Diamond Head, 1977

By Billy Rubin
Published in Vox Vernacular
Feb. 24, 2014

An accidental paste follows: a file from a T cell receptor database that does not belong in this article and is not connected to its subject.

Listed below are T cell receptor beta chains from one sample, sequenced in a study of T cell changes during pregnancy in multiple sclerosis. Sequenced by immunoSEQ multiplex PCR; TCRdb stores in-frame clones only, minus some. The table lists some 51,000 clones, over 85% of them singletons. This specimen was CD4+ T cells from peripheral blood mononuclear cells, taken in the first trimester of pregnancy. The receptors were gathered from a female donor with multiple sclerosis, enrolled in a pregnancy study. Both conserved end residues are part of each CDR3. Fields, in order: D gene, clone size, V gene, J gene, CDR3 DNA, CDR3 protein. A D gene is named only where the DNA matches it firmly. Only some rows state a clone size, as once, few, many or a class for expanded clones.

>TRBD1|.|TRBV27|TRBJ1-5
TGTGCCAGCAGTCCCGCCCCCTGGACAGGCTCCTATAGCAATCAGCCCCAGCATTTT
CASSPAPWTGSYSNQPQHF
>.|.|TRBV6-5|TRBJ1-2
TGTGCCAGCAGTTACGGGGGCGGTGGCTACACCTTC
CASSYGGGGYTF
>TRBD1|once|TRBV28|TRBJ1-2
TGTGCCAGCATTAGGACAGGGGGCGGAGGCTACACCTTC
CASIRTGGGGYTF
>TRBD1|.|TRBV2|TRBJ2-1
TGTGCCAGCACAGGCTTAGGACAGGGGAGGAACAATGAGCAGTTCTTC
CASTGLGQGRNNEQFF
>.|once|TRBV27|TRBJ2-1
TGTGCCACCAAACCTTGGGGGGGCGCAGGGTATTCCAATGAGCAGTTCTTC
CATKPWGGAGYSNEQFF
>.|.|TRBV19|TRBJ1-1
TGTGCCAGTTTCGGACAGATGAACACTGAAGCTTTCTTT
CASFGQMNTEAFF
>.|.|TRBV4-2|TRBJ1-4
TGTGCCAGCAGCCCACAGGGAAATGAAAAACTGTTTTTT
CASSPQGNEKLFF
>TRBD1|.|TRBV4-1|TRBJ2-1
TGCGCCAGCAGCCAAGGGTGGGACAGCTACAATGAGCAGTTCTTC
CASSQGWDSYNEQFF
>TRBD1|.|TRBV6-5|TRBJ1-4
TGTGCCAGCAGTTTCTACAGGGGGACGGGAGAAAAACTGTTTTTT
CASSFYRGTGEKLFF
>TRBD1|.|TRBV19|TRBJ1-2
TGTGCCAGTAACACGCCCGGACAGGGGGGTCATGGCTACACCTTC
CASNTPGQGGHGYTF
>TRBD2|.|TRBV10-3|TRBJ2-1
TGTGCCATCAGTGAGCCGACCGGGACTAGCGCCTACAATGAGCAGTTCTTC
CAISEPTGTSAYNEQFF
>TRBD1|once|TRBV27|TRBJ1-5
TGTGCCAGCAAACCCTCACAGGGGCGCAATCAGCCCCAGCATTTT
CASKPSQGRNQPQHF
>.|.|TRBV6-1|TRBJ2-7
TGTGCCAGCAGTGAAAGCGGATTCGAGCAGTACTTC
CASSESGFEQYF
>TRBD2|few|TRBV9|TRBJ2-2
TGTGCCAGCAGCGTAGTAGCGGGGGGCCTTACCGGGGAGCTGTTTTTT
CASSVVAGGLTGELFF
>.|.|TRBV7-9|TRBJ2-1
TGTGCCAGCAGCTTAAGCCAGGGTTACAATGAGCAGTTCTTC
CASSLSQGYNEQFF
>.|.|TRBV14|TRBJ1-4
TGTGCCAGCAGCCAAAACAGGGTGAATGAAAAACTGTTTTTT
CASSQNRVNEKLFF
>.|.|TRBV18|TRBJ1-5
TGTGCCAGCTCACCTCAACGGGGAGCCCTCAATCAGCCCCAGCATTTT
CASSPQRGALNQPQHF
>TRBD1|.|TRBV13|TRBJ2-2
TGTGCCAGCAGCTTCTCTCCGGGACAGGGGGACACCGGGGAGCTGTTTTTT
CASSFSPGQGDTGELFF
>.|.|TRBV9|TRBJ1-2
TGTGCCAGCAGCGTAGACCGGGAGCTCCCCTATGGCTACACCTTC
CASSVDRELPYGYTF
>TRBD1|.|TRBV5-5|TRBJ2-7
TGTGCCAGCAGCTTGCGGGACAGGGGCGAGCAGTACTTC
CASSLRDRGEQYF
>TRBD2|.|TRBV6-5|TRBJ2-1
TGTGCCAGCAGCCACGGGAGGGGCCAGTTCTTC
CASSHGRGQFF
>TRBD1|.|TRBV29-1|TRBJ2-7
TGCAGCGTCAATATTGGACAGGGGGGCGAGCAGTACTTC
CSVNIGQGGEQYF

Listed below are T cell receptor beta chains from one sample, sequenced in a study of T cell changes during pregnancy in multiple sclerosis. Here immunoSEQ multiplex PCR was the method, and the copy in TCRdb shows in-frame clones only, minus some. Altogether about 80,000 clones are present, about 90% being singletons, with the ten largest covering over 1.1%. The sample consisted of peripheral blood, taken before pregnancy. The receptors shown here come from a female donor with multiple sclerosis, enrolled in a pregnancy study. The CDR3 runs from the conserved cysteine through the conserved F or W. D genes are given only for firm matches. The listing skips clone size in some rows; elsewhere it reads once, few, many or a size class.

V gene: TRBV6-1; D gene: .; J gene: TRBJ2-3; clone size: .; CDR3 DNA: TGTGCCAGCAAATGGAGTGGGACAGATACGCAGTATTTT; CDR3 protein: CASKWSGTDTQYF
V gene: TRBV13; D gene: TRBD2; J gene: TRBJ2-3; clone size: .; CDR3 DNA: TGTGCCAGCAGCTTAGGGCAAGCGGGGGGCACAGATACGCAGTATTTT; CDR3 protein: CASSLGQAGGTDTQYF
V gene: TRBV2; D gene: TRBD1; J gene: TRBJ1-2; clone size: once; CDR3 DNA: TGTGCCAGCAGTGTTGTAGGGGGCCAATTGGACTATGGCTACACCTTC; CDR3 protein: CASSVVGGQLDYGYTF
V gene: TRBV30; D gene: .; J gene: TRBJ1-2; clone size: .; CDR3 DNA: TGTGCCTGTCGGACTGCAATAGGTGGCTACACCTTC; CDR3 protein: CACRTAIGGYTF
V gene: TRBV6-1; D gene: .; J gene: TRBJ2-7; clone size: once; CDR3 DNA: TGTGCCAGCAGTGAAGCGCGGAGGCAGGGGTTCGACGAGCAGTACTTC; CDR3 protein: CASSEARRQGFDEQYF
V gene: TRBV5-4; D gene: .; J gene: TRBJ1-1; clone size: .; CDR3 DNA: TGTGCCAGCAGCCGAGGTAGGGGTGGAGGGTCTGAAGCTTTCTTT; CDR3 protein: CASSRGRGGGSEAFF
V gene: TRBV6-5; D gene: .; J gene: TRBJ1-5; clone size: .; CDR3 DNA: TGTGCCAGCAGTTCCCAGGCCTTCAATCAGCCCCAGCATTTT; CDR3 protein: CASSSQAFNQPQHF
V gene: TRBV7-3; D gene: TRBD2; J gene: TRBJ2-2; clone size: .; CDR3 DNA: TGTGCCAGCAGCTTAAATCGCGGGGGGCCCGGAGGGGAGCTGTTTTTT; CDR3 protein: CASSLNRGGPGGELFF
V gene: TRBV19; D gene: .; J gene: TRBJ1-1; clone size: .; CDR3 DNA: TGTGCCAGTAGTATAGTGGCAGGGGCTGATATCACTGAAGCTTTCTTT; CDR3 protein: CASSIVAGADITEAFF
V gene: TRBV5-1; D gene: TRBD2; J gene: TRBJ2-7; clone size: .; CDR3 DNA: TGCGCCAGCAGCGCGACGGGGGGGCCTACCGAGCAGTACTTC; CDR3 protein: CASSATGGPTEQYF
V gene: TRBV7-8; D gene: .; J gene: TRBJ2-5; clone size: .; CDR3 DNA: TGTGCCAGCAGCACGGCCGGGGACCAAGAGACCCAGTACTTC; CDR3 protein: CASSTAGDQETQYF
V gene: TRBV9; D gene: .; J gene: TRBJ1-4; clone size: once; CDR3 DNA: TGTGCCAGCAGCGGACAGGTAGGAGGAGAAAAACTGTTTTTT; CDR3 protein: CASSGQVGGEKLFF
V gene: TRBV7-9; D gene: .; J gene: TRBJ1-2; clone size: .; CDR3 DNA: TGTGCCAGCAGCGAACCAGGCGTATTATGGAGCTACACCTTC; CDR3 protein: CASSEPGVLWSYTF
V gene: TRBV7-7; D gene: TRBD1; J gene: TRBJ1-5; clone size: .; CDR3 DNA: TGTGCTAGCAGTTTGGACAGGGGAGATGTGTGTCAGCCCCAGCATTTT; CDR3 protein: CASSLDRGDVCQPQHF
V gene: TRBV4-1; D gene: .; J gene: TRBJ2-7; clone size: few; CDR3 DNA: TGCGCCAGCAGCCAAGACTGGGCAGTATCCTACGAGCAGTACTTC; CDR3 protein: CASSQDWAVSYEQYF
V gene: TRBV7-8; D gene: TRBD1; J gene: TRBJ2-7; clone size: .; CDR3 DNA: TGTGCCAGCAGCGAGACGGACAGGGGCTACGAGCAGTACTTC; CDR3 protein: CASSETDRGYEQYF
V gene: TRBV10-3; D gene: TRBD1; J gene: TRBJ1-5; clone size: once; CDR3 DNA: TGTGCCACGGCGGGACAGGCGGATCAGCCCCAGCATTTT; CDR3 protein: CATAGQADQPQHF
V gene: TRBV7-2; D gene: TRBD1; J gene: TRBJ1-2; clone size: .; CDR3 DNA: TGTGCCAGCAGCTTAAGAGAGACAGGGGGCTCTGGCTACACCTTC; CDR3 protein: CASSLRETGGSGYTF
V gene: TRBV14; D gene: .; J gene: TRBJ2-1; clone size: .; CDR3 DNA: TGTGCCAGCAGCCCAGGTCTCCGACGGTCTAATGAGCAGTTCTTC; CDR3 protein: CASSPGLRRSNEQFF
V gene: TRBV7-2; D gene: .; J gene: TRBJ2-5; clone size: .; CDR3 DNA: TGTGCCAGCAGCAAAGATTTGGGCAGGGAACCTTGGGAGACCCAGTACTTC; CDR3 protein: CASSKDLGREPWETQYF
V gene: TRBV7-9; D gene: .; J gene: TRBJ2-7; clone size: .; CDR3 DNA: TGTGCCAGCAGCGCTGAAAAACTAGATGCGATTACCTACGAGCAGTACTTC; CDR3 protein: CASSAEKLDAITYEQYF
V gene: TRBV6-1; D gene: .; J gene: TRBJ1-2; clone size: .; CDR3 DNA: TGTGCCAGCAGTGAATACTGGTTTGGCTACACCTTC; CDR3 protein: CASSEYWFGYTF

Diamond Head sketches a portrait of banal, middle-class family life in stark black and white, spray paint and clay. The tape opens with "She" coming of age, looking for lovers, all of whom "She" rejects until the right "He" catches her eye. The attraction is stylized, crude and comical. The episodes that unfold are symbolic, tongue-in-cheek, paranoid and romantic. Humanity stands nearly helpless as fate and our subconscious, cultural assumptions follow us to the grave. A shuffling cast of anthropomorphizations struggle to coalesce as identifiable characters, such as clay fetal children, a diamond-shaped cardboard cutout "She" complete with sparkling diamond teeth, a spray-can Salesman and a burning hairpin Girl. Oursler's cardboard scenarios offer microcosms of our own reality. A series of rather loosely linked, chronological events form a life scheme, a literally moving image or drawing containing dramatic components. Each vignette is a kind of generic, refracted scenario, a possibility the viewer is asked to accept or reject, such as marriage, an aneurysm, loss of beauty or material lust. In an uncanny locomotion of scrap materials, subsuming themes of family, courtship, shopping, sudden illness, greed and mishap query values and meaning. Oursler strings these fragments together by way of an associative entrance into to his material.